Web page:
In this respect, what you find so exciting are those moments when your narcissist, psychopath or borderline partner behaves like normal person. So, how is it that normal is boring? Or, is having infrequent pockets of normalcy (i.e., the absence of abuse) what’s exciting? She’s behaving nicely! It’s so exciting! He asked me about my day and actually listened to me! It’s like winning the lottery! Being in a relationship with someone who’s consistently stable, mature, kind and has integrity can become your normal and life can be exciting every day if that’s what you find most exciting about relationships with narcissists and borderlines.
What causes the feeling of excitement? In my opinion, it’s a form of operant conditioning reinforcement called a variant ratio schedule. Variant ratio schedules are what makes gambling so addictive for some people. In other words, casinos and personality disordered abusers use unpredictable, intermittent reward to keep you throwing good time, money and effort after bad. The casino dispenses money to keep you pulling the slot machine lever; abusers dispense “love” or periods of calm in between storms.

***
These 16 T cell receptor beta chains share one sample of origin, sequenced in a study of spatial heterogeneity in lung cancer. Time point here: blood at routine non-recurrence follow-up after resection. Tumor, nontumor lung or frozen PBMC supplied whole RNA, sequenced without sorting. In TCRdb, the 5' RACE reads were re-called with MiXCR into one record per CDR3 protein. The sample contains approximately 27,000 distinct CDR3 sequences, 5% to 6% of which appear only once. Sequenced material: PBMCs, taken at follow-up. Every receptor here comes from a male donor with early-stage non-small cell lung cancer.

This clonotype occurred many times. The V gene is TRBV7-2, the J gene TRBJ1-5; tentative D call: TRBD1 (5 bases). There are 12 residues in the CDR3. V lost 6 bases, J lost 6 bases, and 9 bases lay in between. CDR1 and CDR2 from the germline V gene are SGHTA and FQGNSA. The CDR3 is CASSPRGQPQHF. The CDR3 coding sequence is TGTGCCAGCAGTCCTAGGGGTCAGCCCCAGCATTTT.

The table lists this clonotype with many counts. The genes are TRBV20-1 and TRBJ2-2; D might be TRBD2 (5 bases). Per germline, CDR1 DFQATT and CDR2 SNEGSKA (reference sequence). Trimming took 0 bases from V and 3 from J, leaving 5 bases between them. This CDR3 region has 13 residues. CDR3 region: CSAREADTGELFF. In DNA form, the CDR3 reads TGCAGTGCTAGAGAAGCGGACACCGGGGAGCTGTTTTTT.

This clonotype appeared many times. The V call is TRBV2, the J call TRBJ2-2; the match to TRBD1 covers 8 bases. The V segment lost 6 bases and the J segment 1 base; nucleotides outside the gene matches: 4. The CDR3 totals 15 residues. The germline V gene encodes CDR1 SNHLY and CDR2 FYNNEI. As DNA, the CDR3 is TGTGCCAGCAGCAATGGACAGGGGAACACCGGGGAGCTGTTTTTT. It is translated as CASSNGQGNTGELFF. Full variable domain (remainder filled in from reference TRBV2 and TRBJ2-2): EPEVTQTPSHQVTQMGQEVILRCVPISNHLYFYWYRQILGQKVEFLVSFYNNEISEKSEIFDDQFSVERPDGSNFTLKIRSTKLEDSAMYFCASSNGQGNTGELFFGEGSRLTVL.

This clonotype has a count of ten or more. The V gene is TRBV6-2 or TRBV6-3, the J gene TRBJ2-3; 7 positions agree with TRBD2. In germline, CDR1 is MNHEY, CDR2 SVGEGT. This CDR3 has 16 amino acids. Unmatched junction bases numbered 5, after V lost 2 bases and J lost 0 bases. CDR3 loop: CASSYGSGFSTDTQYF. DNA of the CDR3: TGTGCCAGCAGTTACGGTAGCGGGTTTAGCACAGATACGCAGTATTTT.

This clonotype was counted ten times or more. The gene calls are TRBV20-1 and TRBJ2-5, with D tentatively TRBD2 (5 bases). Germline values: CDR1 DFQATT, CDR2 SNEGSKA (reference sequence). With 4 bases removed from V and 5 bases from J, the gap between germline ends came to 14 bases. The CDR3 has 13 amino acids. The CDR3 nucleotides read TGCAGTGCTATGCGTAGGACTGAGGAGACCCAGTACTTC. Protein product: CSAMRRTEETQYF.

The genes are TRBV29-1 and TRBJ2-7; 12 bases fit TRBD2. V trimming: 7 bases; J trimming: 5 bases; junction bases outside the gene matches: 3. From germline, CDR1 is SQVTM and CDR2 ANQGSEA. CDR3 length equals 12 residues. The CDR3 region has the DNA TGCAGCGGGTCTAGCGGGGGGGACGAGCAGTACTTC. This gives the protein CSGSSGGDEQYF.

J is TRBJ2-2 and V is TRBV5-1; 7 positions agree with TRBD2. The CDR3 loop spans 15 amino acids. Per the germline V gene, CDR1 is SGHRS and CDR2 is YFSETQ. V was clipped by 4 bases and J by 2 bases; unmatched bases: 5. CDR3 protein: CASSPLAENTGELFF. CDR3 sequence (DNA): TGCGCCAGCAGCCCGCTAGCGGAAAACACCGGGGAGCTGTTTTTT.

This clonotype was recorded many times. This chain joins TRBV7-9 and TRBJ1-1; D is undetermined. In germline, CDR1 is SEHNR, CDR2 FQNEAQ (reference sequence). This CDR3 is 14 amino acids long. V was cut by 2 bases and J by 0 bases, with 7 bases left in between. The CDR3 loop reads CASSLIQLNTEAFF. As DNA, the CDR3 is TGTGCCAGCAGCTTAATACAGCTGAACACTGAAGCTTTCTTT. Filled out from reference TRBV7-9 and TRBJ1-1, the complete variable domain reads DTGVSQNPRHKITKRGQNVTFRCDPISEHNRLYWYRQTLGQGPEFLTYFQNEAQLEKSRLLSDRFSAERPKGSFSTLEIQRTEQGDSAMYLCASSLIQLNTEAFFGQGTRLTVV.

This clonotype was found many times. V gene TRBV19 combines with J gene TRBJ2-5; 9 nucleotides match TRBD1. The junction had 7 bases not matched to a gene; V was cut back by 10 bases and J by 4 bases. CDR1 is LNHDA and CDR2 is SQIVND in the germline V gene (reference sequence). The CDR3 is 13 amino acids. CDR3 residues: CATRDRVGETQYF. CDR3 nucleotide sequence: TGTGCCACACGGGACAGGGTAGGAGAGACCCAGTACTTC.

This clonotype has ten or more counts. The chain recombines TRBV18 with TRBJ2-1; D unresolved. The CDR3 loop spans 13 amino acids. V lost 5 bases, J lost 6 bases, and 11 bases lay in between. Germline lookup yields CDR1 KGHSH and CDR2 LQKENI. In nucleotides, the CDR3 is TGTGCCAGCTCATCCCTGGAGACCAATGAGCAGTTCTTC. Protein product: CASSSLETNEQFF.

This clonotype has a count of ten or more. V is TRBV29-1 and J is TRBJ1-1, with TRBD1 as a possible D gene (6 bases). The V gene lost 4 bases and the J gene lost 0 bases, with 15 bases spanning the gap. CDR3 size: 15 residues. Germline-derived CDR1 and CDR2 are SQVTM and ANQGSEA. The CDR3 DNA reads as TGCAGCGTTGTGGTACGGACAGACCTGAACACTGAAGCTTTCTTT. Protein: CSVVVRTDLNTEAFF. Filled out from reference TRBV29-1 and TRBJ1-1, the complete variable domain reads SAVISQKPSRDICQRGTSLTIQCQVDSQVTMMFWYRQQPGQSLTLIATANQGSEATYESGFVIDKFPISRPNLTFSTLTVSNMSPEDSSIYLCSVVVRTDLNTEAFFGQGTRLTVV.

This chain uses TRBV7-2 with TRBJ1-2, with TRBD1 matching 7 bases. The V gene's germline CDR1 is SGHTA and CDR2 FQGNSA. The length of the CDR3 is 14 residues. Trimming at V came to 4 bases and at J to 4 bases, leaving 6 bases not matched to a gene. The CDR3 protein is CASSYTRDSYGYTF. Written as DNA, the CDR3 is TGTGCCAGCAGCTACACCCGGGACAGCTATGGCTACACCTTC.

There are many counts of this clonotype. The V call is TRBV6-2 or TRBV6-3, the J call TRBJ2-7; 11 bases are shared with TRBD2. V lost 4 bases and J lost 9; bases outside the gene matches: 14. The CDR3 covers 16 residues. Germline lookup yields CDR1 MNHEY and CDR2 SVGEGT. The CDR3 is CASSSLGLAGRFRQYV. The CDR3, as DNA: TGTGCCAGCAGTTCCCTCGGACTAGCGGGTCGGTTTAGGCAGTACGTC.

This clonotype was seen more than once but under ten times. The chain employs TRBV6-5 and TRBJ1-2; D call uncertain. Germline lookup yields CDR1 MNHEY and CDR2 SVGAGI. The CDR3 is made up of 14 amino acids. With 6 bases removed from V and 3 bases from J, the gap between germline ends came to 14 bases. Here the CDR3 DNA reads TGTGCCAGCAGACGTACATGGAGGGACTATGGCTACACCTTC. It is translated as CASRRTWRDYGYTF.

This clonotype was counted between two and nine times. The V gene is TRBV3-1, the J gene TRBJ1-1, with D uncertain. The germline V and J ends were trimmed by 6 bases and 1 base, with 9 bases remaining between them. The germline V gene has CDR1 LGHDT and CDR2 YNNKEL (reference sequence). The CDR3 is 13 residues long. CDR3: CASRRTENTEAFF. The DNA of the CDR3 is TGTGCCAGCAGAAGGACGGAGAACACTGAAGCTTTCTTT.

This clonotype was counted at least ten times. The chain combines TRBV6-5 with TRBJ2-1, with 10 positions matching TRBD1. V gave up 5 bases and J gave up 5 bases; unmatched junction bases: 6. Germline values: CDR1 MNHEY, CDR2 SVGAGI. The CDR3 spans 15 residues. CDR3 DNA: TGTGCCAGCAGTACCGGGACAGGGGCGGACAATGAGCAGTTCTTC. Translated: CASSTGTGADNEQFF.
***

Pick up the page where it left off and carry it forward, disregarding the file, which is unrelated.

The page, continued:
What’s the exciting win? Not being abused. Many victims find themselves regularly wondering, “Will we get through the day without an episode? Can we get through the holiday without a meltdown or a litany of complaints?” If not being raged at or given the cold shoulder is what makes your day good or exciting, just imagine what it would be like to have more calm days than not. To have an abundance of rational discussions and zero tantrums. To be able to resolve conflict without threats and name-calling. To not have conflict after conflict over ridiculous non-issues. Does that sound boring?
If it is, then perhaps boring is the new sexy.
Dr. Tara J. Palmatier, PsyD helps individuals work through their relationship and codependency issues via telephone or Skype. She specializes in helping men and women trying to break free of an abusive relationship, cope with the stress of an abusive relationship or heal from an abusive relationship. She combines practical advice, emotional support and goal-oriented outcomes. Please visit the Schedule a Session page for professional inquiries.